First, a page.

People in Kyrgyzstan are looking for Christ.
Four years ago, a Polish woman living in Dzanydzer (meaning “The New Land” in Kyrgyz) started looking for a catholic priest in Kyrgyzstan. As it turned out, there was already a Catholic parish in Bishkek, the capital of Kyrgyzstan, 30 miles away from Dzanydzer. The priest parish was able to visit the Polish woman, and now there are more than 30 people in Dzanydzer who attend the Mass regularly. Seven years ago two Jesuit priests were working on an evangelization plan for Kyrgyzstan. At this moment, two little girls came in, looking for a priest who would hear the confession of their dying grandmother in a village away from town. Today, in this village called Iwanowka, the third parish has already been created. This situation is similar all around Kyrgyzstan – it all starts with just one priest’s visit to a family or elderly person, and pretty soon a small parish is created.
The Church in Kyrgyzstan
Kyrgyzstan is one of the five former Soviet republics in central Asia that appeared on world maps suddenly as independent countries in 1991, but it remains relatively unknown. Kyrgyzstan borders with Kazakhstan, China, Tajikistan and Uzbekistan. Size-wide Kyrgyzstan equals approximately 2/3 of New Mexico, with 90% of its surface covered with mountains reaching over 20,000 feet. The population is nearly 5 million, with a mix of Kyrgyzs, Uzbeks, Russians, Uygurs, Dungans, Germans, Ukrainians, Kurds, Tadjiks, Turks and Poles – a total of around 100 nationalities. Muslims dominate the religious landscape, but they are not radicals and their connection to the Muslim faith is loose.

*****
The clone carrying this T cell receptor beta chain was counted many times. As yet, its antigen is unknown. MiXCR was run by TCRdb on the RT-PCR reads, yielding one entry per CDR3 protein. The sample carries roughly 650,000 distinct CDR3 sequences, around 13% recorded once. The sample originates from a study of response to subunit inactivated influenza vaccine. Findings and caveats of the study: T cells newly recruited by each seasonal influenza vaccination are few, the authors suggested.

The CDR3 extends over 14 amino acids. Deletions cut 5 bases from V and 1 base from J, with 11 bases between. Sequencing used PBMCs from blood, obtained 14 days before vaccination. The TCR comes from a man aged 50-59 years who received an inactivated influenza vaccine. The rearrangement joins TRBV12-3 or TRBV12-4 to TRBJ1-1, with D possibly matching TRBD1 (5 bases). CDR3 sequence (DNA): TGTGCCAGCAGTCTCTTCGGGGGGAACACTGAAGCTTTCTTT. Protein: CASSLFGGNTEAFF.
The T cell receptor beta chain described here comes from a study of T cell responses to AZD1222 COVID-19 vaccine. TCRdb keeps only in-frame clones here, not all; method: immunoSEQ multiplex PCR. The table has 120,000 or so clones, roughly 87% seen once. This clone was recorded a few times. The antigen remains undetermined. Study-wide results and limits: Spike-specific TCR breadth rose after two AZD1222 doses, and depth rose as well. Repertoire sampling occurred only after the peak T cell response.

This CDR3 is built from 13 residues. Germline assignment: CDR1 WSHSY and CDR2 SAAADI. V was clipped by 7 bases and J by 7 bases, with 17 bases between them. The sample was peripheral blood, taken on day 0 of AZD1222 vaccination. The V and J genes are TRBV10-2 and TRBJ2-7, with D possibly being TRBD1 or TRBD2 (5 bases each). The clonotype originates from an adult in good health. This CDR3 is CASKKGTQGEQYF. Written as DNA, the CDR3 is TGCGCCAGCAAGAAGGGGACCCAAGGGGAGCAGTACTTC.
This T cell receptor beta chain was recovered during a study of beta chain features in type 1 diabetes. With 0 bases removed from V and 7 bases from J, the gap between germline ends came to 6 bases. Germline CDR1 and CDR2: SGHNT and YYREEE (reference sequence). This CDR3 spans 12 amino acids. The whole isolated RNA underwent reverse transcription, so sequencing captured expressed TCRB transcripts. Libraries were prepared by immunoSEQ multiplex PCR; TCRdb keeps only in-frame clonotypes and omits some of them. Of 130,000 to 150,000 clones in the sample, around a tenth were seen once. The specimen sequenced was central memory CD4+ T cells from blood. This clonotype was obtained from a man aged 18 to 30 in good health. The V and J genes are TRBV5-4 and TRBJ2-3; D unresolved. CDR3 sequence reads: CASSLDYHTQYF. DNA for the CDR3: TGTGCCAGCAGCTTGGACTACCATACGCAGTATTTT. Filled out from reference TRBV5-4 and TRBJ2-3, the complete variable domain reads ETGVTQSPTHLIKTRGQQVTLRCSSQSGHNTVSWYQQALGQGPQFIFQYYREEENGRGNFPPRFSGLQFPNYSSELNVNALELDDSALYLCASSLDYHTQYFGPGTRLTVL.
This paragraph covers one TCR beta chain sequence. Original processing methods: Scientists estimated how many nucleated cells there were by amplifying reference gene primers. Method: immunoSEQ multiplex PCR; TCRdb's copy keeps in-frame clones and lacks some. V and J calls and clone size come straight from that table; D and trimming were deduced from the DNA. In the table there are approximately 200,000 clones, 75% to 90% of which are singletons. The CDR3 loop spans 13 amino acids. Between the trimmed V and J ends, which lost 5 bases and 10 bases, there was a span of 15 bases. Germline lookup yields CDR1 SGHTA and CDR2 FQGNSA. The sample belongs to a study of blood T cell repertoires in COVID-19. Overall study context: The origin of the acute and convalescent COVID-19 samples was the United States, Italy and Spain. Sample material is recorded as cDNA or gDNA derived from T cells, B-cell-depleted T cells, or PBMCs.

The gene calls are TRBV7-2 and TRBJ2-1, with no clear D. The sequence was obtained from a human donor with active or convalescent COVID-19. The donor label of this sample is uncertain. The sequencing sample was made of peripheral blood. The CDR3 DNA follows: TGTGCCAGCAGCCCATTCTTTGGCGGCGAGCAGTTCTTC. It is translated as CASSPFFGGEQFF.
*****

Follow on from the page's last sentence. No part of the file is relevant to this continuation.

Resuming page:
Christianity came to Kyrgyzstan in the early Middle Ages, when the nestorians arrived. Their monasteries are still to be seen along the Silk Road from China to Europe. In the 14th and 15th centuries, Franciscan missionaries started serious evangelization work with the local peoples. Polish and German settlers arrived at the end of the 19th century and brought their Catholic faith with them. In the 1930s and forties, tens of thousands of Catholics were deported to Kyrgyzstan by Soviet leader Joseph Stalin. The first legal parish was established in the sixties. At the end of the eighties Jesuits took over the care for Catholics in the country. Right now there are 13 missionaries and nuns in Kyrgyzstan.
Other than the Bikshek parish, missionaries are visiting about 30 Catholic gatherings that are spread around the country, each between a few and few tens of souls strong. The most distant one is in Dzalalabad and was visited by a priest only once every two months, because the road going through the mountains up to 16,000 feet high is pretty often impossible to navigate. That was the reason that last year two new parishes opened, with chapel, parish priest and sisters: in Jalal-Abad and Talas. Parishioners are mostly Polish, but also Russian, German, Korean and native Kyrgyz. Most of them are elderly and very poor, but there are also quite few children and teens. In 2006 Pope Banedict XVI estabilished the Kyrgyzstan Apostolic Administration and appointed Nikolaus Messmer as its bishop, and this should help the Catholic Church in Kyrgyzstan to grow for years to come.